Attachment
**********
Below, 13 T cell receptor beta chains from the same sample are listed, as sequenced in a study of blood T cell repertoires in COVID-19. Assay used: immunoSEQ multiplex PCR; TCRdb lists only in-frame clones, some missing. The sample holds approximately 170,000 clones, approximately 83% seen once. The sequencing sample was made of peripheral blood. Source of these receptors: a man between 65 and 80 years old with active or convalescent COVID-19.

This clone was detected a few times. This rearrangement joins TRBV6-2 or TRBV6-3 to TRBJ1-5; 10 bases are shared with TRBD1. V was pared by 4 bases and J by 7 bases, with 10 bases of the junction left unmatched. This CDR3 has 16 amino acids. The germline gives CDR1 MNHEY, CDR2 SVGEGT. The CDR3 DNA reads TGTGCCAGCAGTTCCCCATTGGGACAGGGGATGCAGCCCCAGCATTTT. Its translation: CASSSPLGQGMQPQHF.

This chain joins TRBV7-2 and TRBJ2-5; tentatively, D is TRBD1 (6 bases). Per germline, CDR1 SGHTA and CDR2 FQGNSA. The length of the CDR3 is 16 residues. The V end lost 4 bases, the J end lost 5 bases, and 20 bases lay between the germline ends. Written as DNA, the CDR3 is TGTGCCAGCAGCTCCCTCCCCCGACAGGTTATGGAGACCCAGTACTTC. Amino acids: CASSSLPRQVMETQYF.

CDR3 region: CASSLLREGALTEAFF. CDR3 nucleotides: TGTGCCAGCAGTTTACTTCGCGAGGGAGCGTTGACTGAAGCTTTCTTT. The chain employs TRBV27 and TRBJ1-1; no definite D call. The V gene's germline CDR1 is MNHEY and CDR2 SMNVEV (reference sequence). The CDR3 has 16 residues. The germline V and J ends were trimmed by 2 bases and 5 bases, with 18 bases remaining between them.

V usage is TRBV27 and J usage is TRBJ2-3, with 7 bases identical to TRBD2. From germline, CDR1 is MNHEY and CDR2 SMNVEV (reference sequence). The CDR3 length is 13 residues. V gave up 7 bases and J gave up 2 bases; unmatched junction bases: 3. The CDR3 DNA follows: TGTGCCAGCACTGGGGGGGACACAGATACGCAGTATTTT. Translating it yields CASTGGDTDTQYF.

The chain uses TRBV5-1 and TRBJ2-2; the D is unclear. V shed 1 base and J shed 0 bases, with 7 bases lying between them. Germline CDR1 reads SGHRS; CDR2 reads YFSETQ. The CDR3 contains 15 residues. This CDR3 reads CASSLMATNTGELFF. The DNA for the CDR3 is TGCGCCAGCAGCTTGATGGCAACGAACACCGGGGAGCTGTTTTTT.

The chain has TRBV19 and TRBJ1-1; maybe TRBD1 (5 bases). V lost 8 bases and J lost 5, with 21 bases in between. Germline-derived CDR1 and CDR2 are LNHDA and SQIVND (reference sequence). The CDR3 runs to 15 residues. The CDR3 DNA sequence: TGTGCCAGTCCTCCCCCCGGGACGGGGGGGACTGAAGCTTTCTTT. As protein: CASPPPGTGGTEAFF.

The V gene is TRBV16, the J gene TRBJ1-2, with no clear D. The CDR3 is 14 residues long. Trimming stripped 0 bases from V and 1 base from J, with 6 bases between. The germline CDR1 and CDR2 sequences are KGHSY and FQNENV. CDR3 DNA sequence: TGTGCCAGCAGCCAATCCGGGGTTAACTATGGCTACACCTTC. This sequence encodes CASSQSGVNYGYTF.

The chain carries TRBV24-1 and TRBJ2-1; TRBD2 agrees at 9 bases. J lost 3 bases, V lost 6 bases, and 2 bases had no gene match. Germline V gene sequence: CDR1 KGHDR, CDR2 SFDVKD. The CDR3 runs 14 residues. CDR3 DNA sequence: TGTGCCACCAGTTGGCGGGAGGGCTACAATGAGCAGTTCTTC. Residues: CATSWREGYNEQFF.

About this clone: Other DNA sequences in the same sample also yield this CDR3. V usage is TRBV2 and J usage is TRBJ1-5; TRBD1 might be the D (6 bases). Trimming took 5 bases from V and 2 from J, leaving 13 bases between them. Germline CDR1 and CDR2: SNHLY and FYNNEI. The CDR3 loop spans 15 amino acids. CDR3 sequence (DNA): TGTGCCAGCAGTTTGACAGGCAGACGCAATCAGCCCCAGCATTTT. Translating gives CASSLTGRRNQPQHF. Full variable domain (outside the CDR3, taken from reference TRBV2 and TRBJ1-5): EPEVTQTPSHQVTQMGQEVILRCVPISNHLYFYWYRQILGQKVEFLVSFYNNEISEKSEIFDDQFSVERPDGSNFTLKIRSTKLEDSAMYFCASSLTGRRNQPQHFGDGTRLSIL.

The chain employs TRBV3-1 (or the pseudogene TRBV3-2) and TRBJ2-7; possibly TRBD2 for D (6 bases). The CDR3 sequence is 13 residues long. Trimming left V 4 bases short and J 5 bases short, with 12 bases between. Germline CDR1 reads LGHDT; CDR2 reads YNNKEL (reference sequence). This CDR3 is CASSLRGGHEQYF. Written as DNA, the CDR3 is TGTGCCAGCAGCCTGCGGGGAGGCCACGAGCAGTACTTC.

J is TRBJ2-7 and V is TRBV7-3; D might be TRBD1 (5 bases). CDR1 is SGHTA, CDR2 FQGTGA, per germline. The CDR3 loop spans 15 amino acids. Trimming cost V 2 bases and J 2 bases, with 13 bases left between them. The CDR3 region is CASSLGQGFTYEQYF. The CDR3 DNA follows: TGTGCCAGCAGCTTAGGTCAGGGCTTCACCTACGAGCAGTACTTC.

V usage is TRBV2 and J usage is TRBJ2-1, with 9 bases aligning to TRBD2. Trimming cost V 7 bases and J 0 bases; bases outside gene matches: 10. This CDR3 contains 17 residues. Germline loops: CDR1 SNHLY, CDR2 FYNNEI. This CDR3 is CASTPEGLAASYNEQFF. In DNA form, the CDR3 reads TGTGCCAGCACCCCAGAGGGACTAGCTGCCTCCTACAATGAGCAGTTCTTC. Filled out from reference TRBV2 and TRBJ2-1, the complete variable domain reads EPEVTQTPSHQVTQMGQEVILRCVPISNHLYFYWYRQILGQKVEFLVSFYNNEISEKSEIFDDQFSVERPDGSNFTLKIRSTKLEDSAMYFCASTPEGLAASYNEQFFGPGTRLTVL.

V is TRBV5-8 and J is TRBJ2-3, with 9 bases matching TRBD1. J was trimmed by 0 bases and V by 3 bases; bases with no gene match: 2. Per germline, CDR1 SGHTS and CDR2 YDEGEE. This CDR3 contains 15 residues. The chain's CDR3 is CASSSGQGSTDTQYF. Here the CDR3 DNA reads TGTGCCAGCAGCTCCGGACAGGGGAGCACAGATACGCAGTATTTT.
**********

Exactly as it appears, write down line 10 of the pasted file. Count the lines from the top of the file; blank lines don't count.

About this clone: Other DNA sequences in the same sample also yield this CDR3. V usage is TRBV2 and J usage is TRBJ1-5; TRBD1 might be the D (6 bases). Trimming took 5 bases from V and 2 from J, leaving 13 bases between them. Germline CDR1 and CDR2: SNHLY and FYNNEI. The CDR3 loop spans 15 amino acids. CDR3 sequence (DNA): TGTGCCAGCAGTTTGACAGGCAGACGCAATCAGCCCCAGCATTTT. Translating gives CASSLTGRRNQPQHF. Full variable domain (outside the CDR3, taken from reference TRBV2 and TRBJ1-5): EPEVTQTPSHQVTQMGQEVILRCVPISNHLYFYWYRQILGQKVEFLVSFYNNEISEKSEIFDDQFSVERPDGSNFTLKIRSTKLEDSAMYFCASSLTGRRNQPQHFGDGTRLSIL.